But it was not until recent times when I discovered that Harry’s year is quite small. A lot of fans guess that fewer babies were born in the magical world during the late 70’s and early 80’s, when Harry’s peers entered the world, because of the dark times and first wizarding war. Maybe it became worse by the spring. I don’t know.

Another thing that I learned recently is that the cutoff for Hogwarts is August 31st, not September 1st. People on Quora said that if a child turns 11 on September 1st, he or she has to wait another year before he or she can start Hogwarts. Crazy, right? It would make more sense if a child who turns 11 on September 1st could start Hogwarts that day. I mean, that does technically count as being 11. If it’s your birthday, you are your next age. For example, if you turn 18 on Election Day in the US, you can vote. It’s if you turn 18 after when you have to wait.

However, in the UK, cutoffs in August are typical and standard. If there are schools in Britain that start in August, then a cutoff of August 31st makes sense. But for those that start after that, a cutoff no later than the first day of school, would be more rational. In New York, it’s usually the opposite. The cutoffs are often in December. I was born November 22nd, 1993, but graduated high school in 2011. So that meant I turned 5 a couple of months after starting kindergarten. I used to hate being the youngest in my grade and would say, “I’m too young for this grade. I belong in the grade below me.” That would have been true for me if I lived in many other states where the cutoffs are before my birthday, like in September. It’s rare for American school’s cutoffs to be earlier than September, though.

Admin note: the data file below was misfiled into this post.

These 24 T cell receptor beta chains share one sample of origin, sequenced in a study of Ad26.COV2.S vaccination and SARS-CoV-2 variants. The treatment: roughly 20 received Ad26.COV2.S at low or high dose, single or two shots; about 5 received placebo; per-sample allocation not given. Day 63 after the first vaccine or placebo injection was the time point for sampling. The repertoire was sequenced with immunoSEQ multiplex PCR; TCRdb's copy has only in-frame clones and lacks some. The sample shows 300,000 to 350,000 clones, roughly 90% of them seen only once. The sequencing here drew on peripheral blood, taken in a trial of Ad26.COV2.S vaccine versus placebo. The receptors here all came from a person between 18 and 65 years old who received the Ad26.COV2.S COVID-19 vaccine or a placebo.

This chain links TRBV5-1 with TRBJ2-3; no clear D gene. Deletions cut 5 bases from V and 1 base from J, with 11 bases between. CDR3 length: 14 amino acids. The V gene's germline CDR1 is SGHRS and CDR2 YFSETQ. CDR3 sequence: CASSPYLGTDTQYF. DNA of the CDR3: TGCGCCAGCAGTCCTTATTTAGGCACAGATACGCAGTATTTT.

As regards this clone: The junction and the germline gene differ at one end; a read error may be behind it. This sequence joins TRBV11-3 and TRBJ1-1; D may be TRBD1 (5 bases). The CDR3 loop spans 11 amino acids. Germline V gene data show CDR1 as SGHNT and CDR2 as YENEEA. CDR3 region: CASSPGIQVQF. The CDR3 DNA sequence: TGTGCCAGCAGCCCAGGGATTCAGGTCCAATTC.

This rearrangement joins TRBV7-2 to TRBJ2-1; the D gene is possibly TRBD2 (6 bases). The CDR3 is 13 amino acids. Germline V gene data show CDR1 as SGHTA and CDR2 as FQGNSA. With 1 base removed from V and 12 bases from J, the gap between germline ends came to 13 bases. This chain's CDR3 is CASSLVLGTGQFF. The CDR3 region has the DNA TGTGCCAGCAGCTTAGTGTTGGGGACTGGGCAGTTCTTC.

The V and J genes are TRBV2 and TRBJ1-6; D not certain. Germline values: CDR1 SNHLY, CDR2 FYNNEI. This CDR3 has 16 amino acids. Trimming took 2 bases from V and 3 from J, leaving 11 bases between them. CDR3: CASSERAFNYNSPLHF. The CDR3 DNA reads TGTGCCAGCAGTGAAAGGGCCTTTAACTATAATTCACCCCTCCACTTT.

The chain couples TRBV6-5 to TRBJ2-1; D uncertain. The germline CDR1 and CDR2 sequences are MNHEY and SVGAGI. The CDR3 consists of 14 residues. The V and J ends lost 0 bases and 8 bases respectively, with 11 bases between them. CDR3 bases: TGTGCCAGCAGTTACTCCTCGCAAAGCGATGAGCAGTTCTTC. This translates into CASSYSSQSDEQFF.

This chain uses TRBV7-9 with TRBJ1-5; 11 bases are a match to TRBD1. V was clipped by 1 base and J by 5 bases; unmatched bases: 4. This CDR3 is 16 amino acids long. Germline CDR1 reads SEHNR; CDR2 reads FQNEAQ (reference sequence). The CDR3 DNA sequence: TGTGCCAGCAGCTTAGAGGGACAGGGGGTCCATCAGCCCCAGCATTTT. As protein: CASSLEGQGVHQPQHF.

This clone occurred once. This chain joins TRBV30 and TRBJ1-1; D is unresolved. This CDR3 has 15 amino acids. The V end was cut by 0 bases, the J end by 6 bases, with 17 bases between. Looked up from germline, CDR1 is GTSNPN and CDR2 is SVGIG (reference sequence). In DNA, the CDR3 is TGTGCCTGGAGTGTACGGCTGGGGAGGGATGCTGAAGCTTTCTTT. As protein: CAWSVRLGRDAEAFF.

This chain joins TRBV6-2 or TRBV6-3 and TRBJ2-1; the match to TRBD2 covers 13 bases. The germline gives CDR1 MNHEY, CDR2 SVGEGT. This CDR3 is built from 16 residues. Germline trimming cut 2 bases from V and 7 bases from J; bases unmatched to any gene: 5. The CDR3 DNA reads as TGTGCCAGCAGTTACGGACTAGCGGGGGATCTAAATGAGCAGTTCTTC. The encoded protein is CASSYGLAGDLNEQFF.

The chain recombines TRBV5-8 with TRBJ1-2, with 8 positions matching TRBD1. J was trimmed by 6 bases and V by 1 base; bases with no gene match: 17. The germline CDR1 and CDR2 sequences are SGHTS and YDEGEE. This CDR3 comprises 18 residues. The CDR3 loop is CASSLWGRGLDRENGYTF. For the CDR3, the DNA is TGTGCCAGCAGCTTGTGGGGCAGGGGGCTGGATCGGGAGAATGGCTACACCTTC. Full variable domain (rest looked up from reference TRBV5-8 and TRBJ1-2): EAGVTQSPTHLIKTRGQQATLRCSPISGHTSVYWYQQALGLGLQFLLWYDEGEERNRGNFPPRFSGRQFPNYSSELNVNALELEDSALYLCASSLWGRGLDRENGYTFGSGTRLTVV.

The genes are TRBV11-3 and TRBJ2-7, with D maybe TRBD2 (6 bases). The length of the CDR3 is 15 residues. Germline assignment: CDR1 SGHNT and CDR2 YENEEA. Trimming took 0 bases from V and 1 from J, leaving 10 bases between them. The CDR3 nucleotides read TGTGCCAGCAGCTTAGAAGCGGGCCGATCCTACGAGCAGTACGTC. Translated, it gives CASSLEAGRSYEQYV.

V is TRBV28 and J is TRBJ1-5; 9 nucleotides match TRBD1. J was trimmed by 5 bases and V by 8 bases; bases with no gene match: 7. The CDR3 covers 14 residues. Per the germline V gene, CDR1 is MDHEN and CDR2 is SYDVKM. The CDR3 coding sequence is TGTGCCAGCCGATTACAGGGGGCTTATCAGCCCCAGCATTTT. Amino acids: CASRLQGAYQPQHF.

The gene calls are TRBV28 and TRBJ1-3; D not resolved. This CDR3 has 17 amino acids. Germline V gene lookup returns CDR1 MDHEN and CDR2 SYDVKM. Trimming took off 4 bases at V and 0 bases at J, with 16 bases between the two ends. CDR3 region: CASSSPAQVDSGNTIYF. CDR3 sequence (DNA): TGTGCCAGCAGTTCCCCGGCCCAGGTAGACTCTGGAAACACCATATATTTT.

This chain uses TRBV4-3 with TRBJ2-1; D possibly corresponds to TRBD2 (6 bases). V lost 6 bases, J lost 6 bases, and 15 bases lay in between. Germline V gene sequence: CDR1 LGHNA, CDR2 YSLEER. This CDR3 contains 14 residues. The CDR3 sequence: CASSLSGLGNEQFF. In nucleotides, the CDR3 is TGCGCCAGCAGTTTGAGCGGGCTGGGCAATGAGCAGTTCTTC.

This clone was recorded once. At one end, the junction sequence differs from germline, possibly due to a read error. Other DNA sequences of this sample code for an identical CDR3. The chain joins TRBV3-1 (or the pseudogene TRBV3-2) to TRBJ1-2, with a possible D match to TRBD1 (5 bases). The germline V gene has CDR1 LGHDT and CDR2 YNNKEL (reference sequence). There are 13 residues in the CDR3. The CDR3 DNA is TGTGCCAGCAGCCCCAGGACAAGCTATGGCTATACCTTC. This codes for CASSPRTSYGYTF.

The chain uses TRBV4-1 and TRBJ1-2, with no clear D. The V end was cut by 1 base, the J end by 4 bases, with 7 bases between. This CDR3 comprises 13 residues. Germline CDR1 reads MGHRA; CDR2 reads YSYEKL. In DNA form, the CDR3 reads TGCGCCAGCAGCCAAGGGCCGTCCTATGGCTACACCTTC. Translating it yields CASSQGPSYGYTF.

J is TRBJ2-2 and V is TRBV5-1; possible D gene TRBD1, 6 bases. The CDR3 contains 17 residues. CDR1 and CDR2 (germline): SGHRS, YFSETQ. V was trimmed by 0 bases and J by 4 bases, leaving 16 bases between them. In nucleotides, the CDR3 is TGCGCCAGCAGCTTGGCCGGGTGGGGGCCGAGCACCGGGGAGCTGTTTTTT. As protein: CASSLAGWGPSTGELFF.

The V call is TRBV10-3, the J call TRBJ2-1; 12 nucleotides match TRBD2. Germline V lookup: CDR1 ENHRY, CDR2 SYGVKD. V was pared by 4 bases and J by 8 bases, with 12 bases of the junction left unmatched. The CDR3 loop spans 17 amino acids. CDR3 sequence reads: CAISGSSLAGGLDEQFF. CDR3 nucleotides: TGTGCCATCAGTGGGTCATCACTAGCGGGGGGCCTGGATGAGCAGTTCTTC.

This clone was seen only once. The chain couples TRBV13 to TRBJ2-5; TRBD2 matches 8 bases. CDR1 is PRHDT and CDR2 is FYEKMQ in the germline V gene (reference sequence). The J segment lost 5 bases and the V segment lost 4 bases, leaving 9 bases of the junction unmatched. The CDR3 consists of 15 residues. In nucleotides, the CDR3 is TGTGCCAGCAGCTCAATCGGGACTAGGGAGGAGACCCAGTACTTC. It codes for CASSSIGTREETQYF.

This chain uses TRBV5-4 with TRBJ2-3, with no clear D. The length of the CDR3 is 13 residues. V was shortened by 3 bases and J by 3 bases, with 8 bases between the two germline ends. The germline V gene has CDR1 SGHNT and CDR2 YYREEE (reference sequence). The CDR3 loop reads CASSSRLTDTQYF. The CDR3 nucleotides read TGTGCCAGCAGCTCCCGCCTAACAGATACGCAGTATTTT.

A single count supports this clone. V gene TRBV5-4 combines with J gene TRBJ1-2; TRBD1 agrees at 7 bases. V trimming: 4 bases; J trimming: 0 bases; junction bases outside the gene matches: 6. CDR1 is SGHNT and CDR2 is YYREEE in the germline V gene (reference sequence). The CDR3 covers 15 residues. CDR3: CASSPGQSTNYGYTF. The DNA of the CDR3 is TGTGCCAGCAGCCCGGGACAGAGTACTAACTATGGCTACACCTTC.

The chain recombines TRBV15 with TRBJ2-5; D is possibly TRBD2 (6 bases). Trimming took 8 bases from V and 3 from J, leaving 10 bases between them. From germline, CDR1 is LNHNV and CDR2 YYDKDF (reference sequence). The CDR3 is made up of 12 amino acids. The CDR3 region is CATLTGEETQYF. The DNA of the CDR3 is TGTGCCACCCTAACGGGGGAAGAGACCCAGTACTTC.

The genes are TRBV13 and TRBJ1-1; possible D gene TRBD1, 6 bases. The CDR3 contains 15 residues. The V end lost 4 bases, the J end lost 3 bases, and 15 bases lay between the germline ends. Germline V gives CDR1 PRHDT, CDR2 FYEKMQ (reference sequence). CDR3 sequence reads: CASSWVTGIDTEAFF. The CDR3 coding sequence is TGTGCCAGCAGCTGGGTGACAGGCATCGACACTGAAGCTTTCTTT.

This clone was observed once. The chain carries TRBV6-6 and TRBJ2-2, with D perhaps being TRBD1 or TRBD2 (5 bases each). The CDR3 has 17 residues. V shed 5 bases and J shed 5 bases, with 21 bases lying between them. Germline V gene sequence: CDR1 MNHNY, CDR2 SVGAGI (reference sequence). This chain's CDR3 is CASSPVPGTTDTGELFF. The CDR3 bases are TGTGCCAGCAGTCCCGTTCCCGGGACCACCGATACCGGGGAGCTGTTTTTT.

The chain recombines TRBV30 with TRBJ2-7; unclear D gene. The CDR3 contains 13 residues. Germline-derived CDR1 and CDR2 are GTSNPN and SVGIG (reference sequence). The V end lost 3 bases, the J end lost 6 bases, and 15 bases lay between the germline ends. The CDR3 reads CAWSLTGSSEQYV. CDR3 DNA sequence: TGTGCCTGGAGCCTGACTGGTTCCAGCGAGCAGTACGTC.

Anyway, now that I’ve gotten to learn these things, maybe it makes sense for almost every 6th-year in HBP to turn 17 prior to mid-April.